Second Annual Poinsettia Trials Open House Dec. 5-7
By Jody Record, Campus Journal Editor
November 28, 2007
David Goudreault photos
The second annual poinsettia open house at the UNH research greenhouses
next week will feature about 100 varieties of the plant that has come to
personify the holiday season.
Joel Poinsett would never believe it.
Not just that there is now such an assortment of what were once considered
roadside weeds but that they come in so many colors—purple, white,
yellow, orange, and even speckled. Multiple speckled, in fact; the White
Glitter variety has white leaves with red spots. Peppermint is a salmon color
with red speckles and the Peppermint Twist is mottled with ruffled leaves.
And new for this year’s trials: Ice Punch, a reddish poinsettia with
almost white crystals.
Poinsettias are native to Mexico and Guatemala, where they grow as large
as small trees. They are used to decorate churches at Christmastime. Legend
has it the practice began after a poor child with no gift to bring to the
nativity placed one of the wild plants on a church altar and the poinsettia
suddenly sprouted brilliant red leaves.
Joel Poinsett, a botanist and the first U.S. ambassador to Mexico, brought
poinsettias to this country in 1825. Since that time, growers have been trying
to improve on their beauty.
Recent evolutions have sprung from the way people garden today, says David
Goudreault, assistant manager of the research greenhouses.
“There’s been a whole change in gardening and horticulture from
growing plants, getting out there in the soil and nurturing their growth
to growing plants simply as decorations,” Goudreault said. “People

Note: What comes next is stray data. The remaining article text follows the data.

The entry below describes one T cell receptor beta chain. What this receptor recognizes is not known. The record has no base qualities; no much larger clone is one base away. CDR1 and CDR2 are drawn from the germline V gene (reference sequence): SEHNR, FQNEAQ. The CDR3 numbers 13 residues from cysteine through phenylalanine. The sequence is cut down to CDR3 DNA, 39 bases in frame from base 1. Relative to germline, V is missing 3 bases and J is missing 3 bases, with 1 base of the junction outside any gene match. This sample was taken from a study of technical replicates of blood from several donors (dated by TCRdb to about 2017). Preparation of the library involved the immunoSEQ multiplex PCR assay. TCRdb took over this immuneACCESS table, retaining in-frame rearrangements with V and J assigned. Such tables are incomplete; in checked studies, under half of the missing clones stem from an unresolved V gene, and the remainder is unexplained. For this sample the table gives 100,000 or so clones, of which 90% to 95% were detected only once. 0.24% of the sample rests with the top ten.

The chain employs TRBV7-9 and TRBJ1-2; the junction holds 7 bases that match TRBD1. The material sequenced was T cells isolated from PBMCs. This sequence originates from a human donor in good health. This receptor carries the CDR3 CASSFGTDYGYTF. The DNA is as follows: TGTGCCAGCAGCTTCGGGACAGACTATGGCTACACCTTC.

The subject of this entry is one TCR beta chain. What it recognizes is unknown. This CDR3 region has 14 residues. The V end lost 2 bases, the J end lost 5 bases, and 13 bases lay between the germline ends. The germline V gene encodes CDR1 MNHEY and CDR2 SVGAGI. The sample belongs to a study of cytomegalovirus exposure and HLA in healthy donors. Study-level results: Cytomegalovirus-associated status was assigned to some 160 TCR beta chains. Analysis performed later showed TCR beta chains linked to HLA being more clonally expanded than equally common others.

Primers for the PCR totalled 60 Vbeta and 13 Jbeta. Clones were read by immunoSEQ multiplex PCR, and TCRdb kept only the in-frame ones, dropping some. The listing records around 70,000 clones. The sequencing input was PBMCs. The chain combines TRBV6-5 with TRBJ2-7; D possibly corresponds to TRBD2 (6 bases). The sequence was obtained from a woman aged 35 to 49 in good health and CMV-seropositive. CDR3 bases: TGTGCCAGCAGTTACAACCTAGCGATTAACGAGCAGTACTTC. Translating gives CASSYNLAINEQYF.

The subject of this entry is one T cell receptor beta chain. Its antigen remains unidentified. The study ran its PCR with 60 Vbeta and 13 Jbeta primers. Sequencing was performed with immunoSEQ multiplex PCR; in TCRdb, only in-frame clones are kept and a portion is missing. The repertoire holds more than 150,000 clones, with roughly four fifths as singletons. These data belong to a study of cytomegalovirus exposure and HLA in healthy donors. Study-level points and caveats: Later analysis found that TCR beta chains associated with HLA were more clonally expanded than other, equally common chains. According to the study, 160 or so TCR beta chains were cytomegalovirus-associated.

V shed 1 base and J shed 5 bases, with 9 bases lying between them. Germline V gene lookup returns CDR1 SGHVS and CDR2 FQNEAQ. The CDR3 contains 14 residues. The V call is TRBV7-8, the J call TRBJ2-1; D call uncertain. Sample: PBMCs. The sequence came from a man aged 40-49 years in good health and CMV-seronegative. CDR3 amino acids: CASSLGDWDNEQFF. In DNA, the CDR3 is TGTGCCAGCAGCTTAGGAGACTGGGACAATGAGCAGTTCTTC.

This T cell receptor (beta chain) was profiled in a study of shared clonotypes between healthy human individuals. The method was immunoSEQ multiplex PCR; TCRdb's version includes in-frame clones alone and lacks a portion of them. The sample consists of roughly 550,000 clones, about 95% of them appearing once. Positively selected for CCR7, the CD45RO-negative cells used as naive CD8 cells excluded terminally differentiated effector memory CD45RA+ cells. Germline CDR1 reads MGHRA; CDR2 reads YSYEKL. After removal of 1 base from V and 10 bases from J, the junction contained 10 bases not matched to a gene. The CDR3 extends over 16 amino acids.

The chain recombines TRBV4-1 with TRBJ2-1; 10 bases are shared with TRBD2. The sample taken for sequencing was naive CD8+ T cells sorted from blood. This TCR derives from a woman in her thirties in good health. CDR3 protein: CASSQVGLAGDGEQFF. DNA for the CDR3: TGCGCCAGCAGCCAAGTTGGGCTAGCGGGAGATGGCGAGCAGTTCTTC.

have become decorators instead of gardeners and they want new colors and
varieties to match their décor.”
That’s why breeders turn to growing trials. And events like UNH’s
open house give growers the opportunity to get feedback from the public on
what they like and don’t like.
The 1,400 plants in nearly 100 varieties that will be on display during
next week’s open house were started in late July and early August.
About 600 of those are part of the trials. A wide assortment of poinsettias
will be for sale.
Colors range from shades of pink, apricot, and deep burgundy to variegations
of red, white and pink, with names like Cinnamon Candy, Valentine, Picasso,
Electric Fire, Shimmer Surprise, and Dolce Rosa, the first poinsettia hybrid
from a cross between the common poinsettia, Euphorbia pulcherrima, and a
wild species, Euphorbia cornuta.
The Poinsettia Open House takes place Wednesday, Dec. 5 through Friday,
Dec. 7, from 10 a.m. to 4 p.m. on Wednesday and Friday and from 10 a.m. to
6 p.m. on Thursday. There is also a 12-foot poinsettia tree on display in
the lobby of the Whittemore Center.
“We had a wonderful response to the open house last year,” Goudreault
says. “It’s very festive. It really gives a little taste of the